"The main things they're worried about are kidnapping, hostage situations or relatively small bombs that can be detonated in a crowd," Pike said.

But even those seem remote, he said, given the scale of the security effort under way in Utah.

"If I were an operative looking for targets, the Games would not be at the top of my list," he said. "I can think of several places in Washington that are low-hanging fruit by comparison."

Still, many of the nations sending athletes to Salt Lake are stepping up security. Most are providing their delegations with antibiotics and several - Norway and Australia among them - have assigned security directors to protect their squads.

Olympic officials took great pains to avoid turning the Games into an armed camp. Despite its grand scale, much of the security effort will be largely invisible to athletes and spectators, they said.

"We do not want to turn this into a security operation," said Robert Flowers, head of the Utah Olympic Public Safety Command. "This is about athletes. This is about celebration."

Striking a balance between celebration and security is tricky, experts said, and probably moot.

"I -don't think people at the Games are going to be concerned about balance," said Richard Horowitz, a terrorism expert who served in the Israeli army. "They're going to be concerned about security. The more they see, the better they'll feel."

The effort under way in Salt Lake City has been marked by a unity many said was lacking in Atlanta, where jurisdictional egos kept law enforcement agencies from working together.

Salt Lake organizers were eager to avoid those mistakes, which some said hobbled the investigation into the Centennial Park bombing. So, too, was Washington.

President Bill Clinton in 1998 declared the 2002 Games a "National Special Security Event." The directive for the first time defined the government's role in the Games and placed them under the jurisdiction of the Secret Service, FBI and the Federal Emergency Management Agency.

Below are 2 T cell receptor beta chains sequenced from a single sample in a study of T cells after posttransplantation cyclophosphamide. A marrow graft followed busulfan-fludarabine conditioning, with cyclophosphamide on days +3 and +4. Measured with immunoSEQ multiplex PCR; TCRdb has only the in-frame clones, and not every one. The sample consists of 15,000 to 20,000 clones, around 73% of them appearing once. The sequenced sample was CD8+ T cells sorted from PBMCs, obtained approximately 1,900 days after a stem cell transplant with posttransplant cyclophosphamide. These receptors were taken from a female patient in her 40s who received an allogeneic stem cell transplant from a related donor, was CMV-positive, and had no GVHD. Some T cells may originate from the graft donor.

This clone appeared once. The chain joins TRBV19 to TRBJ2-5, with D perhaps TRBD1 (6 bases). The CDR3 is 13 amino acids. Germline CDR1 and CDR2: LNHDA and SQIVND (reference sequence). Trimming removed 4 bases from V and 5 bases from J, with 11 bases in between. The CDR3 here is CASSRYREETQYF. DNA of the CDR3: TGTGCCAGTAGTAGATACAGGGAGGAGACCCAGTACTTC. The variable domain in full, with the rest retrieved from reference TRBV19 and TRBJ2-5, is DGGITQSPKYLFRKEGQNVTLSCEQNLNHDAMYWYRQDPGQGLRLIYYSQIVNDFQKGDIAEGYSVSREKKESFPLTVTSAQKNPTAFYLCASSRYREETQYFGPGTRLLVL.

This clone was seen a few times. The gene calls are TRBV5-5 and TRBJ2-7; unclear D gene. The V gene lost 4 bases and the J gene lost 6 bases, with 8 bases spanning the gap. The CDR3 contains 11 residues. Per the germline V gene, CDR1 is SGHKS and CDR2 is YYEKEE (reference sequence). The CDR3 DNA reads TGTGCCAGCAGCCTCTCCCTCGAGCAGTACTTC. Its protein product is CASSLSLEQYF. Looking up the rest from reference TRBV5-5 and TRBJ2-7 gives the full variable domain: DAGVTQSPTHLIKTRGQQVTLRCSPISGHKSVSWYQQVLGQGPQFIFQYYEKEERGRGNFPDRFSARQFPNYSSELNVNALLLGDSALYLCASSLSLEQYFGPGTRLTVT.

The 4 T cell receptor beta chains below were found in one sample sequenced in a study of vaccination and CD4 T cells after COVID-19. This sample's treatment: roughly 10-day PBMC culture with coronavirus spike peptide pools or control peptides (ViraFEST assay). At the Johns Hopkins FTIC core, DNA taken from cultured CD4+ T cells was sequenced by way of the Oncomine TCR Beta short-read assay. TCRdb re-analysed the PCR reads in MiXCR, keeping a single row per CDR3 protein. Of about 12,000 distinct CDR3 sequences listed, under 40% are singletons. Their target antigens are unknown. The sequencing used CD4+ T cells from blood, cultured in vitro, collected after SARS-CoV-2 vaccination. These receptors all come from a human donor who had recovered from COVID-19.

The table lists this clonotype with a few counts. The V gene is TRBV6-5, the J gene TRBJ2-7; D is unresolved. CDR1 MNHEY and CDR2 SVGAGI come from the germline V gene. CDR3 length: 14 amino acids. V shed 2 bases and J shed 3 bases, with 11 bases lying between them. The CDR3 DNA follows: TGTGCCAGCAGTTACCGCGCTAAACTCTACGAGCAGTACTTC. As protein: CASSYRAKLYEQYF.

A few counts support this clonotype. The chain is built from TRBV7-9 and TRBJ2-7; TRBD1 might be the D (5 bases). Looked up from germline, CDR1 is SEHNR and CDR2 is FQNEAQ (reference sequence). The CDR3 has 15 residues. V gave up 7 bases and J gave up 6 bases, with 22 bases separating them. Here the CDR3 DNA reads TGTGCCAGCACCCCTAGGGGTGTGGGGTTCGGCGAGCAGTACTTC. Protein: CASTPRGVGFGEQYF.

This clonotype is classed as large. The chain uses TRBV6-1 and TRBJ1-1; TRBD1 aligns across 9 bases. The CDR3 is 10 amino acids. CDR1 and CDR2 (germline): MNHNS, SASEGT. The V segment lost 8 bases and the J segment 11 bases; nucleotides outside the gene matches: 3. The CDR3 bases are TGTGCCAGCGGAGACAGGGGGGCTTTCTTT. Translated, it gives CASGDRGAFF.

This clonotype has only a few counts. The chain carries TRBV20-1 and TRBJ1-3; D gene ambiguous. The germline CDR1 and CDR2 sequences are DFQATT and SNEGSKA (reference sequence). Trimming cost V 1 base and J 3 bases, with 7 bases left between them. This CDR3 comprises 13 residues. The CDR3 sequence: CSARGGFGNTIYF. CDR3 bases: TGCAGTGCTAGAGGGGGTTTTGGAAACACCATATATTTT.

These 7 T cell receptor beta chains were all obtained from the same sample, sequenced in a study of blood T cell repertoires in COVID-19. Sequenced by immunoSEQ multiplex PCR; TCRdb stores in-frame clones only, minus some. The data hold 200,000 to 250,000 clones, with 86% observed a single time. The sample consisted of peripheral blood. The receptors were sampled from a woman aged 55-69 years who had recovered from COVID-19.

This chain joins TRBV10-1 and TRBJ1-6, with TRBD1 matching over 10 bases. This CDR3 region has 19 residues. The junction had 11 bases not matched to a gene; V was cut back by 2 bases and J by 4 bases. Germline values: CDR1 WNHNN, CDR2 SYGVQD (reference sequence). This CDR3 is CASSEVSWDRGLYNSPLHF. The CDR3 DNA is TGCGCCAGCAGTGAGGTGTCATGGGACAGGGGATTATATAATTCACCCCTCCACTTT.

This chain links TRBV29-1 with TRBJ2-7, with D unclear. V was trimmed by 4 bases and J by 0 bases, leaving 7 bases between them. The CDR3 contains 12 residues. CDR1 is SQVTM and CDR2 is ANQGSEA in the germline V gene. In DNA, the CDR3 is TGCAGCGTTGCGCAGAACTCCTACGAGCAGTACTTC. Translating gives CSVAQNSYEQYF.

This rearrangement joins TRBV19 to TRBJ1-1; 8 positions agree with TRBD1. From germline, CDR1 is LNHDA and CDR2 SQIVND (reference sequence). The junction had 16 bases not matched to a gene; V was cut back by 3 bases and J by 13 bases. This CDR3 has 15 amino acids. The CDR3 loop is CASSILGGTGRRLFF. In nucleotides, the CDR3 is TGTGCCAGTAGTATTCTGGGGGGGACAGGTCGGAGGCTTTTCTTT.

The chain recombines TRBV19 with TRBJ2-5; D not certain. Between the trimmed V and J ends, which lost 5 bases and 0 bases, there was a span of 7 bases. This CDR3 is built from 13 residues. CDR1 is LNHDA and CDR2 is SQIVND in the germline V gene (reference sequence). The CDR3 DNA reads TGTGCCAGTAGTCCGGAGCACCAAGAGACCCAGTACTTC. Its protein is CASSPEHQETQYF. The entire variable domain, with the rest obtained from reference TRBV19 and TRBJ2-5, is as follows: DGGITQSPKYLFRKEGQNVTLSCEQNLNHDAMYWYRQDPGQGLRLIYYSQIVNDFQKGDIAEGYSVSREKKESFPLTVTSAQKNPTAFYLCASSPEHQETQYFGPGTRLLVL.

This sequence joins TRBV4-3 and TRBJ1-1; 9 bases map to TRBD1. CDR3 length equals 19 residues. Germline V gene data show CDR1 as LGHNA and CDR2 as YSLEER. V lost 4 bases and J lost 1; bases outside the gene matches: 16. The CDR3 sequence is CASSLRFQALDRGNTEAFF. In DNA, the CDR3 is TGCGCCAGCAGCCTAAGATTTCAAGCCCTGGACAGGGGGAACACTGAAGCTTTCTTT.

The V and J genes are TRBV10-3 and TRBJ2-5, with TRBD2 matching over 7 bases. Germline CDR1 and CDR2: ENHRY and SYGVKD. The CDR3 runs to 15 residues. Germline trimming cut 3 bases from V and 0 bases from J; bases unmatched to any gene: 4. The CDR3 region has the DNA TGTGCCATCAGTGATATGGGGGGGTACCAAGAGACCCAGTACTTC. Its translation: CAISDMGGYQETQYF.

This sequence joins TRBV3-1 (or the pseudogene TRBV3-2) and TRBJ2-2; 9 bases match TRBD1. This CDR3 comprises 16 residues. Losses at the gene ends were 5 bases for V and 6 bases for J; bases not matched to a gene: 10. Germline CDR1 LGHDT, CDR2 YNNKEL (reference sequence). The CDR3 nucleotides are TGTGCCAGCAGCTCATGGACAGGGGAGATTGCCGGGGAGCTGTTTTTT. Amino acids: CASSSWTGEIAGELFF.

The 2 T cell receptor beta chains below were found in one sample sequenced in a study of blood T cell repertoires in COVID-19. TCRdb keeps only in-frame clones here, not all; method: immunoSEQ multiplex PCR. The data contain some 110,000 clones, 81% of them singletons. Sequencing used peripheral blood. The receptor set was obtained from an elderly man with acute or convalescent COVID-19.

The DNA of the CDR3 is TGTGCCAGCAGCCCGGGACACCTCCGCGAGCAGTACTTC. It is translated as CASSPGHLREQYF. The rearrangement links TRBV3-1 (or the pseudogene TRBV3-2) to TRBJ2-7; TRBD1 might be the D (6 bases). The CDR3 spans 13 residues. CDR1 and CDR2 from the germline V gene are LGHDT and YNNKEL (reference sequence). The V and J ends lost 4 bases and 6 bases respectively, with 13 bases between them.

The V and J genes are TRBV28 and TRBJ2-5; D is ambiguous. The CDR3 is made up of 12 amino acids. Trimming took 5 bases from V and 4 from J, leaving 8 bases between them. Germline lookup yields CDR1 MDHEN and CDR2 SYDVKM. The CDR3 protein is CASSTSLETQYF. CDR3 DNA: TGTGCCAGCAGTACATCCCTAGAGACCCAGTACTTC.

The Secret Service supervised the creation and implementation of the security plan. The FBI will monitor threats and investigate any attack. FEMA will handle the aftermath of any incident, from a natural disaster to terrorism.

To further coordinate security, the Utah Legislature in 1998 created the Utah Olympic Public Safety Command. It includes representatives of 60 local, state and federal agencies involved in securing the Games and is widely credited with unifying the effort.

"We have done an outstanding job of getting everyone to work together," said David Tubbs, the command's executive director. "In my opinion, having been in Atlanta, we're considerably ahead of where they were."

The comprehensive security plan and the cooperation among those implementing it have so impressed Washington that the plan could become a blueprint for other large-scale events. Athens is also expected to follow Salt Lake's lead for the 2004 Summer Games.

"The extraordinary collaboration I have seen here would not be a bad model for the Office of Homeland Security to promote as we deal with the possibility of terrorism," Ridge said.

But that model has come at such a tremendous cost, and the Games have grown so expensive - $1.9 billion this year - that some question whether American cities, including San Francisco, should host the Olympics.

"Do we really want to bid for Games in the future?" organizer Romney asked in a recent New York Times story. "It's a valid question."

For Ridge and others in Washington, though, the answer is an emphatic yes.

"I think any opportunity we have to host these Games should be taken," Ridge said. "It sends a real strong message to the rest of the world that terrorism will not deter us. Terrorism will not prevail. Fear will not prevail. America will prevail. And America is going to host the Olympics."

Olympic security by the numbers

  • 5 years spent drafting the security plan
  • 9 square blocks of downtown Salt Lake City sealed off to vehicles
  • 26 miles of electric fences with motion detectors surround Olympic venues
  • 48 states sending police to Salt Lake City
  • 50 percent of Utah municipal police officers will work security
  • 60 local, state and federal agencies involved in security
  • 70 percent of Utah Highway Patrol officers will work security
  • 80 nations participating in the Games.
  • 500 police officers from 48 states coming to Utah
  • 1,000 security cameras, some capable of reading security badges from 1,000 feet
  • 1,100 bomb detection and disposal experts on hand
  • 2,100 National Guardsmen activated
  • 2,300 athletes participating in the Games
  • 5,000 Olympic employees and volunteers assigned to security detail
  • 9,000 local, state and federal law enforcement officers on security detail
  • 80,000 spectators expected in Salt Lake City each day
  • $315 million spent on security

Copyright 2002 The Chronicle Publishing Co.